For the last eight winters, we at Three Rings have sent out Christmas cards – and sometimes mugs! – to our clients (and to special friends of the project). The first of these was something I knocked up in Photoshop in under an hour, but we’ve since expanded into having an official “company artist” in the form of our friend Ele who each year takes the ideas that the Three Rings volunteer team have come up with and adapts them into a stunning original design that we’re proud to show off to our clients.
This year’s card is still winging its way to some of our more-distant customers, as Three Rings is used in six countries, and so it doesn’t yet appear on our gallery of previous cards. But here’s a sneak peek:
For most of Three Rings life, our server’s been hosted by the awesome folks at Bytemark. We had a brief dalliance with Amazon Web Services for a while but had a seriously unsatisfying experience and we eventually came crawling back to Bytemark (complete with a conveniently-timed Valentines’ Day message expressing our love for them and our apologies for our mistake). What I’m saying is that we’ve made a habit of sending seasonal greetings to our buddies at Bytemark – and this Christmas was no different – but what surprised us was what we received from them this year:
Not only did Bytemark send us a delightful Christmas card (with a pixel-art picture of Sana literally burning the logs) but they included a fabulous-looking fruitcake. Thanks for bringing a little bit of extra cheer to our Christmas, Bytemark!
So, in May 2015, we made the huge decision to start an anonymous recruitment process. The biggest change compared to tradition recuiting is this – your first two interviews are truly anonymous. We conduct them over instant messaging and run our skills tests remotely too.
You won’t even have to give your real name or a CV in the initial stages. We don’t know anything about you that you don’t choose to present in the interview.
That makes us work hard for explicit goals. We want to know about your:
Most valuable skills
Ability to learn
Ability to work effectively in a team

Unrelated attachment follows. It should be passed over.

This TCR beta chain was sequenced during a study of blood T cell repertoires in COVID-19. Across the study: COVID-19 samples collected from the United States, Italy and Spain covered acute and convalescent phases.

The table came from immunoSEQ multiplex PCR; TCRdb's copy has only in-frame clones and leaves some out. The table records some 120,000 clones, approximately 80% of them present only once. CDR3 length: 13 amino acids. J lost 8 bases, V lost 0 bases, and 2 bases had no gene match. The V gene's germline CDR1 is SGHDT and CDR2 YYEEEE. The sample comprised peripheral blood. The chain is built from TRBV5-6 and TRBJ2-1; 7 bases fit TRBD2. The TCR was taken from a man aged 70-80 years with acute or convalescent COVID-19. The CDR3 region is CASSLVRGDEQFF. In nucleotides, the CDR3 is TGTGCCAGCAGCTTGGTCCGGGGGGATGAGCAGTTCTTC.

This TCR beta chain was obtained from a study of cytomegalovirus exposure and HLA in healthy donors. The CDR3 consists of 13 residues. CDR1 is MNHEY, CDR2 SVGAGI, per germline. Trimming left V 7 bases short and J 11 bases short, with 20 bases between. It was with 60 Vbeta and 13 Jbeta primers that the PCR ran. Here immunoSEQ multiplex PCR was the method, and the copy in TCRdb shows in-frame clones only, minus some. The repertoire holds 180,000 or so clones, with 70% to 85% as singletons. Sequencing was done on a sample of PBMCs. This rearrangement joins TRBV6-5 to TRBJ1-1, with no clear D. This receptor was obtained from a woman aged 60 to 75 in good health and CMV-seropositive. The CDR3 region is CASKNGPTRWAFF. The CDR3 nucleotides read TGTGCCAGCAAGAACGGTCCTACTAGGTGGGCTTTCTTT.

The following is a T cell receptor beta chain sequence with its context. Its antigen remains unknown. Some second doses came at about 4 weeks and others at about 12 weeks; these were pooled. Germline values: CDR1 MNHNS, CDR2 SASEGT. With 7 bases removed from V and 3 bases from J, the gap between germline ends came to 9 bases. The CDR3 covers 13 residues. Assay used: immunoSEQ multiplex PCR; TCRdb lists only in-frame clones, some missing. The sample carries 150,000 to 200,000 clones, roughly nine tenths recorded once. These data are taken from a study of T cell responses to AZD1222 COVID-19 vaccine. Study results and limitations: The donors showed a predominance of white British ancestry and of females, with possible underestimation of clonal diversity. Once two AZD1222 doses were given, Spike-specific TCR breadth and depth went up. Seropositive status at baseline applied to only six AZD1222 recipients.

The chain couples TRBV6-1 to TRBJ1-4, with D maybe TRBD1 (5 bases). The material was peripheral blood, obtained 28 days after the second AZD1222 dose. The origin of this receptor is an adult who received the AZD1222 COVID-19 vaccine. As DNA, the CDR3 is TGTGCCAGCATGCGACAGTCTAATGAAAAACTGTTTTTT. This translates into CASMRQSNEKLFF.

We make decisions based on those factors. Avoiding the “X factor” of cultural fit, which we’ve seen as an excuse for all kinds of implicit and explicit bias across industries.
We also want to be respectful of your time, your enthusiasm and your interests – we’ll test not just what you know but what you can learn. Our focus is on letting you put your abilities to the fore, without fear that you’ll be judged on irrelevant things. We define the job, we define the skills, and we want to test those without bias.
Our culture comes from you, the best person for the job at the end of the process. Of course we still need to meet you, we want to meet you. But we will start our interviews on the solid foundation of anonymity. Only at the final stages will you be asked to come in for a face-to-face interview.
I’ve been impressed, again, by Dreamhost, who provide hosting for this and many of my other websites. During a fit of stupidity, I accidentally rm -rf *‘d Abnib Gallery. For those of a less techy nature, I deleted it: pictures and site and all. Whoopsie.
So I thought: perhaps they have a tape backup or something. I filled in their support form, which asks lots of useful questions like “How much do you know about this?”, with options ranging from “I don’t know anything, hold me by the hand,” to “TBH, I probably know more about this than you do!” and a nice scale of rating the urgency, as well as indicating how many calls they’re dealing with right now and a link to an outstanding issues page.
Within half an hour I’d been e-mailed back by a tech support person, who explained in exactly the appropriate level of detail that hourly and daily backups (with grandfather-father-son fallbacks) of everybody’s home directory are made into their hidden .snapshot directory. I took a peep, and lo and behold there was my backup. Very impressed.
Now, if only they’d improve the reliability and speed of their Rails hosting, I’d offer them a round of oral sex.
Going to be registering a website thingy tonight to mess around with. Any hints/tips/advice from all you people who know about this stuff would be gratefully received. I am, after all, officially computer illiterate.
Register your domain name with somebody respectable (won’t rip you off or otherwise fuck up) like Easily, who’ll give you a domain name (whateveryoulike.co.uk) for as little as £9.99/2 years.
As far as hosting is concerned, I can’t say a bad word about the fantastic DreamHost, who now provide hosting for me, Paul, Claire, Matt (from SmartData), JTA & Ruth, Statto… etc. etc.
I’m not sure if it still works, but if you sign up for their Crazy Domain Insane offer ($9.95/month), paying for the first year up-front, and use the promo code “777”, they’ll give you the first YEAR for the price of the first month. Which is nice. And as it includes a free .com domain name of your choice, that’s pretty fab, too (saves you heaps of cash, no commitment to stay with them more than a year anyway, etc.). They’re pretty damn good.
Drop me an e-mail if you want any specific help/advice on such geekibits. Will see what I can do.